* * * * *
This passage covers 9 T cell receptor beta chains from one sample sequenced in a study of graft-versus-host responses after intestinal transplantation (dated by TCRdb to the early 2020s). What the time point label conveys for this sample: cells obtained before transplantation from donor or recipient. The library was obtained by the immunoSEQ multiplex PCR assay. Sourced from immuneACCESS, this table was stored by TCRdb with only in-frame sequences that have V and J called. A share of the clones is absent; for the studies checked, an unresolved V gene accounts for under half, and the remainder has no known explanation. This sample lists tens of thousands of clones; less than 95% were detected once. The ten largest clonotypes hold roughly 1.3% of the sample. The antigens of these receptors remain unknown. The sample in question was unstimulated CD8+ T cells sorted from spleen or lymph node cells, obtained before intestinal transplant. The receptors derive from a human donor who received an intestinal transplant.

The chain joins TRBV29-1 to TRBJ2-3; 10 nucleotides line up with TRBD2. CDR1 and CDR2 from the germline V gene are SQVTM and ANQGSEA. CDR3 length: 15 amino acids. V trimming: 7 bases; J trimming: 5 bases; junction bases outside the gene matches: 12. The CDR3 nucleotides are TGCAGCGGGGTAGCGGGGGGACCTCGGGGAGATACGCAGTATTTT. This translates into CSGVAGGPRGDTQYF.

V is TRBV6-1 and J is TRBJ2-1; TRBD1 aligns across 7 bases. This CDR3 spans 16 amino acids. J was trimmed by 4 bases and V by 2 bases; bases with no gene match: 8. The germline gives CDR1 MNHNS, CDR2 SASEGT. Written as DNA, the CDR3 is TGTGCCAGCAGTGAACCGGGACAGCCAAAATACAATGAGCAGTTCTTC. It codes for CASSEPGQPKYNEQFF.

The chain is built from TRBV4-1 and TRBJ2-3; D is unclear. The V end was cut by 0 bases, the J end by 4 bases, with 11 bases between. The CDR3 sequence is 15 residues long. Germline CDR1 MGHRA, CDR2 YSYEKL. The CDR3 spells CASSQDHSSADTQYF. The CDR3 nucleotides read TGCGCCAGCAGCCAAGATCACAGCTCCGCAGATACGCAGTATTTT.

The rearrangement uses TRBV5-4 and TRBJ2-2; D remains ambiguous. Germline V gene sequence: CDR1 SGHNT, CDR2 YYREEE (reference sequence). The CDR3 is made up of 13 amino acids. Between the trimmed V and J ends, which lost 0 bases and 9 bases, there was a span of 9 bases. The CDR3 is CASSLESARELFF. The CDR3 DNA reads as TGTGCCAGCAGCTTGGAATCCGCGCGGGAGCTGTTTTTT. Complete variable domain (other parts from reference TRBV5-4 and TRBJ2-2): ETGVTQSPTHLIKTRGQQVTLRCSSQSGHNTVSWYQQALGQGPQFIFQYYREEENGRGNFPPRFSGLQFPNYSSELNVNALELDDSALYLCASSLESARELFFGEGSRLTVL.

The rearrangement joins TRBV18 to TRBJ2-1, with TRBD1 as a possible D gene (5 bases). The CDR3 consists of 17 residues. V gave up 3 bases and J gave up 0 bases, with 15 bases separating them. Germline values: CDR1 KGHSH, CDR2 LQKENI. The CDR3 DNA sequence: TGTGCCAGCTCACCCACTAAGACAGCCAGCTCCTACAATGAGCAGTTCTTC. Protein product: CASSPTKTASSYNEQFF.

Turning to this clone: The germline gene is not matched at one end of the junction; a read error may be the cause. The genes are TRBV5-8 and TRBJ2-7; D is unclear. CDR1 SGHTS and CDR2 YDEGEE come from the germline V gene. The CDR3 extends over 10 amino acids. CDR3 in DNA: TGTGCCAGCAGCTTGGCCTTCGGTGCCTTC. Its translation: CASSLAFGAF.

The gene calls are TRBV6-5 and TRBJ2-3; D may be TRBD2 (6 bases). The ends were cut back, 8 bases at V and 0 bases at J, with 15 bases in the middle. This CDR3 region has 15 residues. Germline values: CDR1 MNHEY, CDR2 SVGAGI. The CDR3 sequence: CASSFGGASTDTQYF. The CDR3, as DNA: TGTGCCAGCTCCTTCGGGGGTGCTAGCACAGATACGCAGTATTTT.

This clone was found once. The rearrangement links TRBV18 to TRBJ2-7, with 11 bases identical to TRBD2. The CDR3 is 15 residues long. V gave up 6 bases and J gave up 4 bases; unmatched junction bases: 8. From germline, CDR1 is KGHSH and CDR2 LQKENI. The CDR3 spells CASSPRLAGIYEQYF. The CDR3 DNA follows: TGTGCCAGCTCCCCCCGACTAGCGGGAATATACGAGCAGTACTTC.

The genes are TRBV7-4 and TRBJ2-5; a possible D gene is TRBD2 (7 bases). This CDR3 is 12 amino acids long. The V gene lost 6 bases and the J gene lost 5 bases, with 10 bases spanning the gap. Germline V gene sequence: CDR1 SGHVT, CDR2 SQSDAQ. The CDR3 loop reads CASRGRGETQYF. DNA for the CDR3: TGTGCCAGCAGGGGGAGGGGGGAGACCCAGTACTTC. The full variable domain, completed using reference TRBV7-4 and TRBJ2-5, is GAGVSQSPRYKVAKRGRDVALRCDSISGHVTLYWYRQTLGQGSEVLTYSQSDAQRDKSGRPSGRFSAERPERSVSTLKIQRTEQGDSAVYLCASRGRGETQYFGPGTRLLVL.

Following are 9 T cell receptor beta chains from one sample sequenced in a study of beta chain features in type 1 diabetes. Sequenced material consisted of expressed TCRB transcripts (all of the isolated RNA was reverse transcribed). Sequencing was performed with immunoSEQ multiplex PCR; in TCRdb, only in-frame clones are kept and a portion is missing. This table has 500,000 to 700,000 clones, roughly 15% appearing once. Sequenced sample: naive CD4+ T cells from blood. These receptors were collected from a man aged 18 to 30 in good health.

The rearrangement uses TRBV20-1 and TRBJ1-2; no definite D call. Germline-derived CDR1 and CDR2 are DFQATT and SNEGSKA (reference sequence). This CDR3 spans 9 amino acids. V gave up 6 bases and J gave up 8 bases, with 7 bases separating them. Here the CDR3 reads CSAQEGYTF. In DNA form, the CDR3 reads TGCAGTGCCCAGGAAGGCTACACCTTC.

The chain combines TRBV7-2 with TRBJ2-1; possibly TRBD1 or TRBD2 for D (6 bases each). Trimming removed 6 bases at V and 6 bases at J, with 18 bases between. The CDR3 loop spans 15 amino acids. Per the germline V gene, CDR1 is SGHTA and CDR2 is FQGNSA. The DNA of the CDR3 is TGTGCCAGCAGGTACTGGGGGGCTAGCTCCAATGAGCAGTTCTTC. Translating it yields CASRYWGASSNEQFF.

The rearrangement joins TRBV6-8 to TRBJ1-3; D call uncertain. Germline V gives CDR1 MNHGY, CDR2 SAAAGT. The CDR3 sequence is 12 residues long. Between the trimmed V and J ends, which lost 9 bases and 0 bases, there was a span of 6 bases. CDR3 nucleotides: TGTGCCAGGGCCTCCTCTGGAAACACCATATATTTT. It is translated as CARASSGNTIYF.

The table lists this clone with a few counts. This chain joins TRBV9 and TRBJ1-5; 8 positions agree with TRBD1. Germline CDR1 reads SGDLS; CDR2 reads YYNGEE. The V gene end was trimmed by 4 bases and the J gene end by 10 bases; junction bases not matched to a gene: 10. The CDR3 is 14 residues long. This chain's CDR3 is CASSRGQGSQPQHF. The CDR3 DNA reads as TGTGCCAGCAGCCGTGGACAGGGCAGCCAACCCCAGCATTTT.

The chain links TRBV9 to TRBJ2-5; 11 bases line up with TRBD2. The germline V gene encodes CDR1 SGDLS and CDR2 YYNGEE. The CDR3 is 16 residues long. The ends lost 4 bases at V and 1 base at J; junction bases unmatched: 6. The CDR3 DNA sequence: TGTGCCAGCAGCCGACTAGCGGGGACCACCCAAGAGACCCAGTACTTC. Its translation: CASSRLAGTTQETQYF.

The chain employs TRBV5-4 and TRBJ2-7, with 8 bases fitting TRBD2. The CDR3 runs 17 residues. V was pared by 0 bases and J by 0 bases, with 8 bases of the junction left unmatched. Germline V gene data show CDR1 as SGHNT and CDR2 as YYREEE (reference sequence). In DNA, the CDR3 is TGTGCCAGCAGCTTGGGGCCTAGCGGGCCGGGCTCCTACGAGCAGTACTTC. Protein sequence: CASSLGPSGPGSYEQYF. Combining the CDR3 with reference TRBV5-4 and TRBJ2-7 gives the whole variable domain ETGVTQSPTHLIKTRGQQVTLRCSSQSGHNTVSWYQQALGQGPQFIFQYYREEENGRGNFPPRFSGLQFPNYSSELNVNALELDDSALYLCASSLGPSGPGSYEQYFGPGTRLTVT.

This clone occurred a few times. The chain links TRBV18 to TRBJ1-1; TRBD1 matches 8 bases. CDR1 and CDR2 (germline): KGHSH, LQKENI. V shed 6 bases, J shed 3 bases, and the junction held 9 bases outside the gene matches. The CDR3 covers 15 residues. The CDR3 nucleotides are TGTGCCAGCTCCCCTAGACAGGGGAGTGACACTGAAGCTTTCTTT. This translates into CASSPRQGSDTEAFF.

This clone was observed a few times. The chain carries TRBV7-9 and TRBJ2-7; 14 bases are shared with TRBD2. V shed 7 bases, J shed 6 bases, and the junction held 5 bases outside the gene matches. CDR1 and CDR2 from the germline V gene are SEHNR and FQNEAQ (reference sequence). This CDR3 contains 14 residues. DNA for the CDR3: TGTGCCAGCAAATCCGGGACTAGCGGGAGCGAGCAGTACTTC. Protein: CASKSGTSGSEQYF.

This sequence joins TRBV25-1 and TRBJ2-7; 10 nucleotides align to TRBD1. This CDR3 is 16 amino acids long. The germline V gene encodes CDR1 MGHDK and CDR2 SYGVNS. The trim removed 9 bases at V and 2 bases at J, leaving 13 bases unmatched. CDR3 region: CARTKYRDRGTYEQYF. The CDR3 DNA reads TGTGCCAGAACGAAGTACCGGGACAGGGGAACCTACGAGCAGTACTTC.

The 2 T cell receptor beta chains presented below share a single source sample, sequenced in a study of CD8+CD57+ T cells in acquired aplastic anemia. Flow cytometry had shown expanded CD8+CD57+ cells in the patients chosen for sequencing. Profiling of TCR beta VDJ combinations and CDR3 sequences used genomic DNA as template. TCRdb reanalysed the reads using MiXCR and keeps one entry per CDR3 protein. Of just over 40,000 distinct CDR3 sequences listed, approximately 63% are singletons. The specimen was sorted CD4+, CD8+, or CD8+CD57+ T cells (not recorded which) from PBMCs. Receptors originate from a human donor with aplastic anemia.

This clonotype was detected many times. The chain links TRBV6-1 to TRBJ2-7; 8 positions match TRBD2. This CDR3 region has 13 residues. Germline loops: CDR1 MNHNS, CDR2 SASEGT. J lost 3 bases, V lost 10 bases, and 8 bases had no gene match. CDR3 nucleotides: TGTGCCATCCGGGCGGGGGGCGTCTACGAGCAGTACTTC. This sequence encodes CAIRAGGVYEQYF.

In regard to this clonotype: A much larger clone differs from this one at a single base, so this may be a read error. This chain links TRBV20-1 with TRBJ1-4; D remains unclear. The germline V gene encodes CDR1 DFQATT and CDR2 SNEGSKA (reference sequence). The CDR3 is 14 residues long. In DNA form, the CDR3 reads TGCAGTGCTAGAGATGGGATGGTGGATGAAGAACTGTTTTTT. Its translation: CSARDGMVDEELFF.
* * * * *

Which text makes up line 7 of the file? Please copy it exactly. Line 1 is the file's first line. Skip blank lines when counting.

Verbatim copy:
Turning to this clone: The germline gene is not matched at one end of the junction; a read error may be the cause. The genes are TRBV5-8 and TRBJ2-7; D is unclear. CDR1 SGHTS and CDR2 YDEGEE come from the germline V gene. The CDR3 extends over 10 amino acids. CDR3 in DNA: TGTGCCAGCAGCTTGGCCTTCGGTGCCTTC. Its translation: CASSLAFGAF.